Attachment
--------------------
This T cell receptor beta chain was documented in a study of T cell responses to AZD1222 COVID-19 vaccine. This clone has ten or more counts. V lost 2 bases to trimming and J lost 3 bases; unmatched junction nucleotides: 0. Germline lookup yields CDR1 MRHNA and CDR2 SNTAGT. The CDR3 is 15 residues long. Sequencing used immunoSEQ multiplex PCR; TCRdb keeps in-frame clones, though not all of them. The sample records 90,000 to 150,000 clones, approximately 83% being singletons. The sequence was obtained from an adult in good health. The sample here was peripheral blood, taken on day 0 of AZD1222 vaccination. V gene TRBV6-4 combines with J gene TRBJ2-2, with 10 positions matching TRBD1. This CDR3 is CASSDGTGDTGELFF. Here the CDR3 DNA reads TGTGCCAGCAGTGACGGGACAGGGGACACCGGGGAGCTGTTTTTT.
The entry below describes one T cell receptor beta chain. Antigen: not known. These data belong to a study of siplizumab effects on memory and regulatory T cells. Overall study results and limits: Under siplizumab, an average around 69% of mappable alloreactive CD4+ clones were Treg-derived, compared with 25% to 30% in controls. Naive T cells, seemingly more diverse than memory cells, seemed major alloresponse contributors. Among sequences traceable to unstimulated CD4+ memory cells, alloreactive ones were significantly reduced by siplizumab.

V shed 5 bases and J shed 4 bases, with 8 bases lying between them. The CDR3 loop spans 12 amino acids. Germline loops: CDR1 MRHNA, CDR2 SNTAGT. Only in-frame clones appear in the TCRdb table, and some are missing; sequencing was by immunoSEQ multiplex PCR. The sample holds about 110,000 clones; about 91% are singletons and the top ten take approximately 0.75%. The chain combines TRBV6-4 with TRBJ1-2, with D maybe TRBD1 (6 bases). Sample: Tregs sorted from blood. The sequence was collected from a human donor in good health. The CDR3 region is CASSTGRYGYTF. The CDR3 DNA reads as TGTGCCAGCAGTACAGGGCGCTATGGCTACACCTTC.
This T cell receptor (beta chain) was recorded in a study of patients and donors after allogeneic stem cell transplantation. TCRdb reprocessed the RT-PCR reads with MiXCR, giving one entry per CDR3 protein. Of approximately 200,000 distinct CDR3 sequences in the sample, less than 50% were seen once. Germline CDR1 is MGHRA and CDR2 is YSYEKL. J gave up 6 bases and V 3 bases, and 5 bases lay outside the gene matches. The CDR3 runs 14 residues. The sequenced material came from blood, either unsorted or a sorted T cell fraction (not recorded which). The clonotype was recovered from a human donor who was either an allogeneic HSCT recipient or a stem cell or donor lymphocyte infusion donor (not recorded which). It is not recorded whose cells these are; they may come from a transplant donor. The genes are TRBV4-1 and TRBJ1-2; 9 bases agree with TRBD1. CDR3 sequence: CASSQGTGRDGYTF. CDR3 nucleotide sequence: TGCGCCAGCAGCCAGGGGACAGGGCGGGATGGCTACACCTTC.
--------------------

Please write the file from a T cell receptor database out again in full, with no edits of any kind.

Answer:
This T cell receptor beta chain was documented in a study of T cell responses to AZD1222 COVID-19 vaccine. This clone has ten or more counts. V lost 2 bases to trimming and J lost 3 bases; unmatched junction nucleotides: 0. Germline lookup yields CDR1 MRHNA and CDR2 SNTAGT. The CDR3 is 15 residues long. Sequencing used immunoSEQ multiplex PCR; TCRdb keeps in-frame clones, though not all of them. The sample records 90,000 to 150,000 clones, approximately 83% being singletons. The sequence was obtained from an adult in good health. The sample here was peripheral blood, taken on day 0 of AZD1222 vaccination. V gene TRBV6-4 combines with J gene TRBJ2-2, with 10 positions matching TRBD1. This CDR3 is CASSDGTGDTGELFF. Here the CDR3 DNA reads TGTGCCAGCAGTGACGGGACAGGGGACACCGGGGAGCTGTTTTTT.
The entry below describes one T cell receptor beta chain. Antigen: not known. These data belong to a study of siplizumab effects on memory and regulatory T cells. Overall study results and limits: Under siplizumab, an average around 69% of mappable alloreactive CD4+ clones were Treg-derived, compared with 25% to 30% in controls. Naive T cells, seemingly more diverse than memory cells, seemed major alloresponse contributors. Among sequences traceable to unstimulated CD4+ memory cells, alloreactive ones were significantly reduced by siplizumab.

V shed 5 bases and J shed 4 bases, with 8 bases lying between them. The CDR3 loop spans 12 amino acids. Germline loops: CDR1 MRHNA, CDR2 SNTAGT. Only in-frame clones appear in the TCRdb table, and some are missing; sequencing was by immunoSEQ multiplex PCR. The sample holds about 110,000 clones; about 91% are singletons and the top ten take approximately 0.75%. The chain combines TRBV6-4 with TRBJ1-2, with D maybe TRBD1 (6 bases). Sample: Tregs sorted from blood. The sequence was collected from a human donor in good health. The CDR3 region is CASSTGRYGYTF. The CDR3 DNA reads as TGTGCCAGCAGTACAGGGCGCTATGGCTACACCTTC.
This T cell receptor (beta chain) was recorded in a study of patients and donors after allogeneic stem cell transplantation. TCRdb reprocessed the RT-PCR reads with MiXCR, giving one entry per CDR3 protein. Of approximately 200,000 distinct CDR3 sequences in the sample, less than 50% were seen once. Germline CDR1 is MGHRA and CDR2 is YSYEKL. J gave up 6 bases and V 3 bases, and 5 bases lay outside the gene matches. The CDR3 runs 14 residues. The sequenced material came from blood, either unsorted or a sorted T cell fraction (not recorded which). The clonotype was recovered from a human donor who was either an allogeneic HSCT recipient or a stem cell or donor lymphocyte infusion donor (not recorded which). It is not recorded whose cells these are; they may come from a transplant donor. The genes are TRBV4-1 and TRBJ1-2; 9 bases agree with TRBD1. CDR3 sequence: CASSQGTGRDGYTF. CDR3 nucleotide sequence: TGCGCCAGCAGCCAGGGGACAGGGCGGGATGGCTACACCTTC.